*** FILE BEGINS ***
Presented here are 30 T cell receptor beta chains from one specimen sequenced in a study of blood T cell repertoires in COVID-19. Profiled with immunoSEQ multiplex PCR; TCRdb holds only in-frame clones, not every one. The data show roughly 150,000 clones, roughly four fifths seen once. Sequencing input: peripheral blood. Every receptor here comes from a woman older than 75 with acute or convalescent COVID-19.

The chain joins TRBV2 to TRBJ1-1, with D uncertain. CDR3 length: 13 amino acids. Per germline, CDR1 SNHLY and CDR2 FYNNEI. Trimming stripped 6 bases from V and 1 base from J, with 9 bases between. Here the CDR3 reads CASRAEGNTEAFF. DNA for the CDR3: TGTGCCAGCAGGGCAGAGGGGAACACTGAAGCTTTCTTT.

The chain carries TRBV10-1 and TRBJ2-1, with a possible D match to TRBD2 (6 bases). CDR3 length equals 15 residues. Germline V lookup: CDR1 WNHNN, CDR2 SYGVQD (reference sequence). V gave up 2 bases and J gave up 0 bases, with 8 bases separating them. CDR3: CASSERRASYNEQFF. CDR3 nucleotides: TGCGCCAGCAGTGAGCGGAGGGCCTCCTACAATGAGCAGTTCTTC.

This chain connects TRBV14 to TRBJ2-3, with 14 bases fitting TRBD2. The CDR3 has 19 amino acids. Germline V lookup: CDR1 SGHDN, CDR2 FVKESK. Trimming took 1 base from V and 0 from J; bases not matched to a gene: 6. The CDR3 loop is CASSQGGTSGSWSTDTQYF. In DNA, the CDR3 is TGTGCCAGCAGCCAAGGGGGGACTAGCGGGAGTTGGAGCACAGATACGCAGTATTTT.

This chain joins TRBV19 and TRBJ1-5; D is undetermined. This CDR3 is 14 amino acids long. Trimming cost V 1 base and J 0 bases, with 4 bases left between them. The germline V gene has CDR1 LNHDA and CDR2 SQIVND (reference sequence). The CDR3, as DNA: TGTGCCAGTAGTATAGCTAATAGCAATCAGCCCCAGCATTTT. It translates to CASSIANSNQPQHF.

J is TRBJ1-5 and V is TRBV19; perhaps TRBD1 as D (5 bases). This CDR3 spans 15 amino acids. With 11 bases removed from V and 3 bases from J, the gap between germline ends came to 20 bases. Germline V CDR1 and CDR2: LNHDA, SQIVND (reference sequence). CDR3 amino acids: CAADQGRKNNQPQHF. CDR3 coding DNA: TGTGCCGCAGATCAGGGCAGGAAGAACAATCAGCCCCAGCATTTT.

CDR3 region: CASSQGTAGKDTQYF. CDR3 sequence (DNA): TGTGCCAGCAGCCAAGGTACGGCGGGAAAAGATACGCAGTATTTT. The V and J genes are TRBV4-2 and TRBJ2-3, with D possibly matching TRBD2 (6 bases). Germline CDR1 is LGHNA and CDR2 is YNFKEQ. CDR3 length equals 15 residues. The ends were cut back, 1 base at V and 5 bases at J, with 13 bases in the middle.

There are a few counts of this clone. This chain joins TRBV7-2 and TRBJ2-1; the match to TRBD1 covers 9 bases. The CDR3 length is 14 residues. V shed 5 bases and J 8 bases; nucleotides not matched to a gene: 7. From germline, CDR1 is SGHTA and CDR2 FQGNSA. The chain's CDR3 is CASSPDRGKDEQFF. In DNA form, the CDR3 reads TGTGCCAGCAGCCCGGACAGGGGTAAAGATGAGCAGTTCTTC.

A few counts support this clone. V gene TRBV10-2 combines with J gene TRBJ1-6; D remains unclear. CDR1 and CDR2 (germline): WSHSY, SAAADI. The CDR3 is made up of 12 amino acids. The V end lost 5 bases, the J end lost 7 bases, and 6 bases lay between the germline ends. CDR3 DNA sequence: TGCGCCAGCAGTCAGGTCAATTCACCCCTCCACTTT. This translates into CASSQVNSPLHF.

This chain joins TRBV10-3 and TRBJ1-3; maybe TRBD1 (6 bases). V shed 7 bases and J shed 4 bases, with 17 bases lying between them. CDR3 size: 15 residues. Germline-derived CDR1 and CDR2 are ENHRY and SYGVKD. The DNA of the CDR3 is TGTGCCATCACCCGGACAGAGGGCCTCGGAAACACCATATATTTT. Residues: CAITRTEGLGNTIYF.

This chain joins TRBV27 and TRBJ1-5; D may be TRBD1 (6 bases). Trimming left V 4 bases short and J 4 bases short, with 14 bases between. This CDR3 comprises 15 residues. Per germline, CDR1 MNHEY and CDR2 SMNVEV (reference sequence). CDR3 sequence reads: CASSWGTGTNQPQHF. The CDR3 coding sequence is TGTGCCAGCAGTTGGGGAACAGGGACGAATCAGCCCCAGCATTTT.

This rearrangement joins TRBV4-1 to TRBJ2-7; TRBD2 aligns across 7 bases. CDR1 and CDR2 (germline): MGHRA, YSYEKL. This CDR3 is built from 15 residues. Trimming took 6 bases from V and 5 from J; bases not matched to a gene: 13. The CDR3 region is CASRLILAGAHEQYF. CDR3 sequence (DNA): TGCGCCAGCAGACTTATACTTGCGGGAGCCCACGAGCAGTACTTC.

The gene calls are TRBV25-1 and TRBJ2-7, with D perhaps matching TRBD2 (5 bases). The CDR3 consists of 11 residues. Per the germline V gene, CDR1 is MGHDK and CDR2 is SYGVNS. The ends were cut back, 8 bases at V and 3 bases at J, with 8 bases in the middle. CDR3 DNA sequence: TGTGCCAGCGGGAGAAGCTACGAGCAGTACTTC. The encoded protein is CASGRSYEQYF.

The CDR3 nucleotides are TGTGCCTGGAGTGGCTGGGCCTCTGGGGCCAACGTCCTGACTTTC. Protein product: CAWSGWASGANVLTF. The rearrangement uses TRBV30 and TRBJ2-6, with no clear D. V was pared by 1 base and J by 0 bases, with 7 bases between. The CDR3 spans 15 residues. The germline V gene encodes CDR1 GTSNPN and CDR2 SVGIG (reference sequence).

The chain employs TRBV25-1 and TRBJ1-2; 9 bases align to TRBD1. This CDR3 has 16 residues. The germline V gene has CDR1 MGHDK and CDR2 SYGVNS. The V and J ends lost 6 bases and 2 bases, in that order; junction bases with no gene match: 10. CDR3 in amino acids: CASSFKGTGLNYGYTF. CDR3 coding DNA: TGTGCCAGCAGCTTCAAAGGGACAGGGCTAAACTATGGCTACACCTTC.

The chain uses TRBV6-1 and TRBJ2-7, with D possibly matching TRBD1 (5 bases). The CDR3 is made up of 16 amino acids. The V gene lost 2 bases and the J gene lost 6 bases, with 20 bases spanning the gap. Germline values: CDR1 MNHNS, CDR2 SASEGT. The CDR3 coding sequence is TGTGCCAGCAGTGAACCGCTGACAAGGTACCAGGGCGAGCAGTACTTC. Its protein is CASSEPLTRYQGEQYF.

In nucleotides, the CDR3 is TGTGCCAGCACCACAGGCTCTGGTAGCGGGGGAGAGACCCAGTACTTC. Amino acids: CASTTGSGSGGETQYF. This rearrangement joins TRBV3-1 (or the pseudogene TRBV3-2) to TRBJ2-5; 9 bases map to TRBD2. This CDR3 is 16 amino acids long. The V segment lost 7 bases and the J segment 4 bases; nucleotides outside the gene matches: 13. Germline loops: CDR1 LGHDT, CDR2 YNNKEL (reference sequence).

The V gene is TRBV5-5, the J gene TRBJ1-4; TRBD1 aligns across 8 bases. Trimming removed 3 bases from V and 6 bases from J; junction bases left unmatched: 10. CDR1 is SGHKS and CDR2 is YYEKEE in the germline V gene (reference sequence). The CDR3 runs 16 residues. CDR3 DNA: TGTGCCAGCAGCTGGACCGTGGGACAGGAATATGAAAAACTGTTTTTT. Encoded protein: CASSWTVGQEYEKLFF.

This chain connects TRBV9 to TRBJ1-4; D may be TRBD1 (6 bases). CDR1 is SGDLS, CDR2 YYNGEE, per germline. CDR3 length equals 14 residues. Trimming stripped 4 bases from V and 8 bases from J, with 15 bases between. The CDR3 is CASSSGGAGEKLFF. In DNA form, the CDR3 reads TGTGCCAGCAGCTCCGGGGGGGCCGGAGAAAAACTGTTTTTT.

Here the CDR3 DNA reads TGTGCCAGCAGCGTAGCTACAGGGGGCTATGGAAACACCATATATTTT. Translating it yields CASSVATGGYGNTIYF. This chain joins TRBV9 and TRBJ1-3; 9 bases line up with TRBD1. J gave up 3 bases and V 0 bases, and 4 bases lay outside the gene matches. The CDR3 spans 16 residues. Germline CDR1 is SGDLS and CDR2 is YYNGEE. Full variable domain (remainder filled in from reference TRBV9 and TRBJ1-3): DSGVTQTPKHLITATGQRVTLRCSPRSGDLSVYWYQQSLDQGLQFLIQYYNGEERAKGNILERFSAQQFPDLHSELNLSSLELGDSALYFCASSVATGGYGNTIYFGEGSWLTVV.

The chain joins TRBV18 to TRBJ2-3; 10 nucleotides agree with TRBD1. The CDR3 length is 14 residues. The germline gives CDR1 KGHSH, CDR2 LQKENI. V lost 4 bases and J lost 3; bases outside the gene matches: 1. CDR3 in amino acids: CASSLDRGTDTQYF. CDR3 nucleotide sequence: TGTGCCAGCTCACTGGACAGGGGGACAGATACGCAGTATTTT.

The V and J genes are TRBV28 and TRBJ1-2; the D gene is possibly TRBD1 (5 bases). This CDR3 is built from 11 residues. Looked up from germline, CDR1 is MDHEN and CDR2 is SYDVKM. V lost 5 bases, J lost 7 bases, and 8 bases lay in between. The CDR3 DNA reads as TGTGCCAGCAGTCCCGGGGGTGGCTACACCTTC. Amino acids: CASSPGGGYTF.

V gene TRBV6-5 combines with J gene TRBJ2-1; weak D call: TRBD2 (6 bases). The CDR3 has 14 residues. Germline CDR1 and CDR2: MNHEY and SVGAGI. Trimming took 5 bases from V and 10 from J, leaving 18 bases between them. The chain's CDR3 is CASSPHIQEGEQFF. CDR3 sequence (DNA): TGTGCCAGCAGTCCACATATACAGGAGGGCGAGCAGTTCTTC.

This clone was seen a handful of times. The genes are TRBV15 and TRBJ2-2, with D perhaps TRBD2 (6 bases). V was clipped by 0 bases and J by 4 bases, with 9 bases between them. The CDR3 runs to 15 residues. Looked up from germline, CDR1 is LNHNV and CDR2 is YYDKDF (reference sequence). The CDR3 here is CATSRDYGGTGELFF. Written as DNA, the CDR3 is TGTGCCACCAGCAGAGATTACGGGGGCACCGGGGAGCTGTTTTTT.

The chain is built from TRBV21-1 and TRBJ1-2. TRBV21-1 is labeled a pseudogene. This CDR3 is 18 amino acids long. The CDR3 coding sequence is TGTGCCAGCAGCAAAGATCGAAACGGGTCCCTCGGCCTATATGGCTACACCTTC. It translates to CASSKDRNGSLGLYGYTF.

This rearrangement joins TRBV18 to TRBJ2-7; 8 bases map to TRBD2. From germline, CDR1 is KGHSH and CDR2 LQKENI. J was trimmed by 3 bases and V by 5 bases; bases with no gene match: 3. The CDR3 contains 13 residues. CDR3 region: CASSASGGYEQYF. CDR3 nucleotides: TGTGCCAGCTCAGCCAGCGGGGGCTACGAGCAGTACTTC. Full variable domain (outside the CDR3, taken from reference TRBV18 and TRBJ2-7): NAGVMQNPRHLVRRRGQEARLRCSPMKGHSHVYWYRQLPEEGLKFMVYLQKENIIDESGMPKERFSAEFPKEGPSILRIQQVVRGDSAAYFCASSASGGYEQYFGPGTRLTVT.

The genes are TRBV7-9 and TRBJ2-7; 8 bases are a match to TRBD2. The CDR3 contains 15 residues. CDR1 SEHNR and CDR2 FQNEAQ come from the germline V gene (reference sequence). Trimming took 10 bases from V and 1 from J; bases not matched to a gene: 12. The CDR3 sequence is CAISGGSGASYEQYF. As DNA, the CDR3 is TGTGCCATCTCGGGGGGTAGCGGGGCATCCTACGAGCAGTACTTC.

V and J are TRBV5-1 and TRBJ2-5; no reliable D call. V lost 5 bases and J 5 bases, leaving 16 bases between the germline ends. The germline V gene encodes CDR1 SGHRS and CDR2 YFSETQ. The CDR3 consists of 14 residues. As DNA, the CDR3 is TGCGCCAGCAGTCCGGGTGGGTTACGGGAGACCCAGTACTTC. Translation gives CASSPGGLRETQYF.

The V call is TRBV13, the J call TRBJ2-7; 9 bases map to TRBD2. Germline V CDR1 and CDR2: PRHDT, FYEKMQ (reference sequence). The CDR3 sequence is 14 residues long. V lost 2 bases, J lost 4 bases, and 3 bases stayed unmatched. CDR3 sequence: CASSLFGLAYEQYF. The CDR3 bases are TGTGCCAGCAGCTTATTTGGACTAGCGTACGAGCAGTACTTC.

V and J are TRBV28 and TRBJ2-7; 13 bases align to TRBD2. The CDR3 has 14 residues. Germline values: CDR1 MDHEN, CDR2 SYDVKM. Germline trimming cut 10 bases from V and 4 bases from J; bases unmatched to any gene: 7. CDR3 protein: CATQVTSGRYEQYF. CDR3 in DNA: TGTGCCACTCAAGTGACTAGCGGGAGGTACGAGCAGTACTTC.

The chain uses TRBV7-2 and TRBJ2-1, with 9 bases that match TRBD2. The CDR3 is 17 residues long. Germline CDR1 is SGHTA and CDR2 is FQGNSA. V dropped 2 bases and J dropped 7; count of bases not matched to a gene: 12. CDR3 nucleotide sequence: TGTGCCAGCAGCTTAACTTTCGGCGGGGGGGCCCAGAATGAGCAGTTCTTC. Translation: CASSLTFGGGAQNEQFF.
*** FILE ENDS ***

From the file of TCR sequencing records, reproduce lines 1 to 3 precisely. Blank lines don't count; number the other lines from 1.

Presented here are 30 T cell receptor beta chains from one specimen sequenced in a study of blood T cell repertoires in COVID-19. Profiled with immunoSEQ multiplex PCR; TCRdb holds only in-frame clones, not every one. The data show roughly 150,000 clones, roughly four fifths seen once. Sequencing input: peripheral blood. Every receptor here comes from a woman older than 75 with acute or convalescent COVID-19.

The chain joins TRBV2 to TRBJ1-1, with D uncertain. CDR3 length: 13 amino acids. Per germline, CDR1 SNHLY and CDR2 FYNNEI. Trimming stripped 6 bases from V and 1 base from J, with 9 bases between. Here the CDR3 reads CASRAEGNTEAFF. DNA for the CDR3: TGTGCCAGCAGGGCAGAGGGGAACACTGAAGCTTTCTTT.

The chain carries TRBV10-1 and TRBJ2-1, with a possible D match to TRBD2 (6 bases). CDR3 length equals 15 residues. Germline V lookup: CDR1 WNHNN, CDR2 SYGVQD (reference sequence). V gave up 2 bases and J gave up 0 bases, with 8 bases separating them. CDR3: CASSERRASYNEQFF. CDR3 nucleotides: TGCGCCAGCAGTGAGCGGAGGGCCTCCTACAATGAGCAGTTCTTC.